Emirates Team New Zealand’s ability to handle the summer howler underscores their expertise in mastering the dynamic challenges of the Hauraki Gulf. The footage reflects the team’s commitment to excellence and readiness to face the unpredictable conditions that come with high-performance sailing.
These are the days where, time and again, we’ve seen the Kiwis excel with an almost nonchalant brilliance born from deep experience and a very tight-knit group of sailors who just instinctively know when, where and how to push. However, the added uncertainty of effectively two completely new foils, you would have thought would have weighed on that innate confidence as gusts of 28 knots rifled down the harbour waterways. Not a bit of it.
This was a masterclass of control and accuracy with Pete Burling and Nathan Outteridge driving deep lines downwind and executing some of the smoothest transitions to date. Blair Tuke, the seemingly beating heart of the crew, and Andy Maloney kept the ride height low and the trim on point with as much focus on the aero as the hydro, leaving the foils to do their work at the command of their helms, deeply immersed – no wing tip riding today – and concentrating on high traveller control and mainsheet ease. The J-3 jib was pretty much a sharp blade all day with high forestay tension whilst the conundrum of the double skinned mainsail was addressed with huge cunningham loads despite the result still being over-powered for much of the session.
Certainly not a day for throwing the LEQ12 moded AC40 around – the team only executed 17 manoeuvres over the two-hour session more out of necessity that practice – it was long straight lines with the pressure put firmly down on the foils to extract the data that the Emirates Team New Zealand Performance Analysts both on the Chase Boat and ashore will have been craving. At times that Chase Boat came alongside with the team photographer arched over the RIB sidewalls to get as close a shot as possible of the foils under load and in action. All round it was a team performance of the highest quality.
Speaking afterwards, Blair Tuke spoke about the day saying; “Epic day down on the Hauraki Gulf, out nice and early, it was going to keep building throughout the day so even then it was right at the top end, but the boat was going good, nice to test both the foils up range and yeah came away with a lot of good takeaways.”
Specifically talking about the foil and aero test schedule, Blair added: “It’s just good to see the foils over a big range and you want to jump on these days when you can, especially now we’re feeling pretty comfy in those conditions so pushing up range and really just seeing what they can do, what the boat can do, also some good stuff for the sails so it’s not all just about the foils so yeah all in all a good day we had Bobby (Bobby Kleinschmit – foil designer for ETNZ) jump onboard for a bit which was cool to get him out and see something of the foil stuff first hand.”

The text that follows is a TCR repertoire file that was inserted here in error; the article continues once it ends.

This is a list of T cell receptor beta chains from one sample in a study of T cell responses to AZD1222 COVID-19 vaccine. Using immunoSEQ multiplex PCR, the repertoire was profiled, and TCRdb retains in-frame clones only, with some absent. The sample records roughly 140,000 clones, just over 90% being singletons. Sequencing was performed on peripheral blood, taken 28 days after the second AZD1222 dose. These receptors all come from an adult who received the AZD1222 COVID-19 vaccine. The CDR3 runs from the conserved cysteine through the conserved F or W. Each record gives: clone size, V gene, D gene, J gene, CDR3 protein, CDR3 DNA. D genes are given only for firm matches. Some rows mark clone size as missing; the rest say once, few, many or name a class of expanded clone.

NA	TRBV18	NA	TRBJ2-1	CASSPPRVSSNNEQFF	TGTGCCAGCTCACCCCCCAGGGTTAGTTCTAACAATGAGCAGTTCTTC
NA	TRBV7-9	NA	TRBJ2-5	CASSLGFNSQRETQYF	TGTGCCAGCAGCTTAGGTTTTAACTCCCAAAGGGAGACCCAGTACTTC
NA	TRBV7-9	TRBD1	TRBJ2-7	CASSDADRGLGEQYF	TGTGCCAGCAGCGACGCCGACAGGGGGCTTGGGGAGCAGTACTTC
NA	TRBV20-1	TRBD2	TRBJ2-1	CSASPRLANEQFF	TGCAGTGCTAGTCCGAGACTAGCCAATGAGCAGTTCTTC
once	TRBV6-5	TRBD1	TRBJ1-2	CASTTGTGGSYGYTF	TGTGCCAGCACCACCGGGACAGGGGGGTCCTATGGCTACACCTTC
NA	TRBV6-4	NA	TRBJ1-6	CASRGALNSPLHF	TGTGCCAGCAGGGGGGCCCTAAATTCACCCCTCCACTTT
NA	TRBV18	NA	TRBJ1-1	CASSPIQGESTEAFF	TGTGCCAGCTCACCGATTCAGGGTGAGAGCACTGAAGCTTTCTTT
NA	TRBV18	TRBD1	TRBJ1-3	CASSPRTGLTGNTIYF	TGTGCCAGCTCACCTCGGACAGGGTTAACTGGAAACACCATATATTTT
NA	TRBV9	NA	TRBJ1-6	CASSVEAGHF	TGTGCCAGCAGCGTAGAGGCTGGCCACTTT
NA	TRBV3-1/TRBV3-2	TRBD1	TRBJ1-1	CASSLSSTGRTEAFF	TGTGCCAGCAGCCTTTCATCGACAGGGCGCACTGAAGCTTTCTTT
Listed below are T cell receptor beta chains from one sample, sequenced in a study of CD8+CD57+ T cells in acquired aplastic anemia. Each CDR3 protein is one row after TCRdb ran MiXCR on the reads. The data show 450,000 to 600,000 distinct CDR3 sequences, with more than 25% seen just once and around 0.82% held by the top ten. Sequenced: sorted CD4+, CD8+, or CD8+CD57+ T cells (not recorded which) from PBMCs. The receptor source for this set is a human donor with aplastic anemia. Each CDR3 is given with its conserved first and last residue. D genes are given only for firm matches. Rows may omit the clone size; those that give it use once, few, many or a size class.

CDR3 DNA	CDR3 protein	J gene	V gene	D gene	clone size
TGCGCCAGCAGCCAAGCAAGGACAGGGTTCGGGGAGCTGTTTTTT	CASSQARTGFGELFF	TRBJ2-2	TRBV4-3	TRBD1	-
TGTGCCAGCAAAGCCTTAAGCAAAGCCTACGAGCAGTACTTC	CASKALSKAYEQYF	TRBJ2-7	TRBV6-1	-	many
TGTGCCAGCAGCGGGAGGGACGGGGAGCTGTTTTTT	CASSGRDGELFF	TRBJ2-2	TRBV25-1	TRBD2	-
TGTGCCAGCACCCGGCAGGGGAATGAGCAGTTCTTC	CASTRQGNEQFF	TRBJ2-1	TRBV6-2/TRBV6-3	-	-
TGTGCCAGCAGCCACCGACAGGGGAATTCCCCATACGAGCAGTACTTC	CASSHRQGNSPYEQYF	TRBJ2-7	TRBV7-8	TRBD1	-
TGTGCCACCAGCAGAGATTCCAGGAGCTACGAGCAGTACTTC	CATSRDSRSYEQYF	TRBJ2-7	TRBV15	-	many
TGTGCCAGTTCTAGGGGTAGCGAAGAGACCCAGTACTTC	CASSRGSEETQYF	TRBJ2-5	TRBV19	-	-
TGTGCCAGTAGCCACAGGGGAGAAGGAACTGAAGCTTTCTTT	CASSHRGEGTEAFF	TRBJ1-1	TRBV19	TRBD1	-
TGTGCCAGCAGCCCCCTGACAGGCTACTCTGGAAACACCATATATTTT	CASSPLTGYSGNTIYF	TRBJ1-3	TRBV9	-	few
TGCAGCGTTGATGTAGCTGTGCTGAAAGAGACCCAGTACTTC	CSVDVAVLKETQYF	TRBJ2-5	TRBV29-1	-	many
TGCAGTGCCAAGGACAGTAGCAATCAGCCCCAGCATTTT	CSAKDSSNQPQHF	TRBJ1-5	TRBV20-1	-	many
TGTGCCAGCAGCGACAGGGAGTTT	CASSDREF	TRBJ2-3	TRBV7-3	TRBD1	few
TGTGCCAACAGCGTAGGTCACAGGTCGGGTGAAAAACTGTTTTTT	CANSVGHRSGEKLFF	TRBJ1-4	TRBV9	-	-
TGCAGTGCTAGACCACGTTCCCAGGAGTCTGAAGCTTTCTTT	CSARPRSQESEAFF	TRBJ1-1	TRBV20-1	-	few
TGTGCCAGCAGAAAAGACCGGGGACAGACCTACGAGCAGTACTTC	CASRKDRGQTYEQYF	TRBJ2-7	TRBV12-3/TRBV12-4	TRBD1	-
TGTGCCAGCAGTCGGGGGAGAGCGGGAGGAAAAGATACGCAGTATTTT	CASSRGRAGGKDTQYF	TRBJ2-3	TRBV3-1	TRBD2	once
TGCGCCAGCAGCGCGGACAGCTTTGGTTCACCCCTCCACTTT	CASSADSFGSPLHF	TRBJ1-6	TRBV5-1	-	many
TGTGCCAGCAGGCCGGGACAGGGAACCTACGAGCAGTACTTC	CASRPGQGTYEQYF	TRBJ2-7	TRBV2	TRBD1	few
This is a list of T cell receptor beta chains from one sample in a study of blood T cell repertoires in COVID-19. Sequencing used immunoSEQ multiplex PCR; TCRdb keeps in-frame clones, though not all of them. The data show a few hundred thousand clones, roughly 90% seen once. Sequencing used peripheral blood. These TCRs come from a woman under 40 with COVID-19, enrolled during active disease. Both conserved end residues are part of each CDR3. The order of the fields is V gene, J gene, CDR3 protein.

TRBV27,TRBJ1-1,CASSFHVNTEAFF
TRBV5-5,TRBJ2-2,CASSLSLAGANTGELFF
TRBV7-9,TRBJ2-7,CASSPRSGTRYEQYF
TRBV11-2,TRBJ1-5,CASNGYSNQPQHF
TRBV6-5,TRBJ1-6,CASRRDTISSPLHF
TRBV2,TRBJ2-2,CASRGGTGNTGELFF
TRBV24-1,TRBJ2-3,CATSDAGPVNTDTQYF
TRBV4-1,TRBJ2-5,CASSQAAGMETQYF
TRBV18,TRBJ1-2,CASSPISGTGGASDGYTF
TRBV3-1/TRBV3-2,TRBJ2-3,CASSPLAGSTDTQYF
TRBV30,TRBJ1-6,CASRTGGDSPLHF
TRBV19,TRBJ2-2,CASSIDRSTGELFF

And the healthy, friendly banter between Blair and Andy Maloney continued with Blair claiming the speed record today: “Well I heard Andy bagged me out the other day after New Year so would have to be on our side I think, we would probably have had a few knots on them!” Unlikely but good to hear…
Impressive performance today from the Defenders of the 37th America’s Cup, proving once again what a potent sailing force they are in the upper wind ranges no matter whether it’s an AC40 or the AC75 – as they proved on the final windy days in Barcelona last summer. How they develop both in technique and tech over the coming weeks and months will be an interesting watch. (Magnus Wheatley)
On-Water Recon Report – Emirates Team New Zealand: An epic, high-end day 58 testing, out on the gulf for Emirates Team New Zealand on the LEQ12. With breeze averaging in the low twenties and gusts into the high twenties, the team were really pushing the limits of these two new similar design foils.
The team docked out at 10:00 for a brief, but almost non-stop, 2 hour session, hoisting the M2-3 main and J3-2 jib. While this is their heavier air configuration, it was still far too much sail area for today and it was only downwind that we saw the main sheeted properly. For the rest of the time, the team sailed with loads of ease, traveller down and appeared to be very overpowered at times.
Not a whole lot of manoeuvres were carried out today with only 9 tacks and 8 gybes. Instead the focus seemed to be on loading these new foils up and testing the limits. It was interesting to also note the upwind heel angles were very different to what we have seen in the past. Whether this is to do with these new foil shapes or just the high-end nature of the wind today, we will have to keep observing more. The team barely sailed with any windward heel especially on the upwinds. In fact at times, they were purposely loading on the foil with a good few degrees of leeward heel. On the starboard foil there was little to no piercing of the wing tip. On port there was a little more piercing seen, noting that the port foil has a less aggressively curved wing tip. A lot of lower modes were also seen today but with very impressive upwind speeds being recorded of up to approximately 37 knots.
It was an impressive day to be out on the water with Emirates Team New Zealand, and even in these high-end conditions, for most of the time, the team seemed to be in good control of the boat. Even the high speed exits out of gybes and manoeuvres seemed fast and stable today with no real wipe-outs, just a couple of small crash downs which appeared to be due to cavitations from misreading ride heights or piercing through waves. When arriving back at the dock, all the team seemed happy with the day and data collected.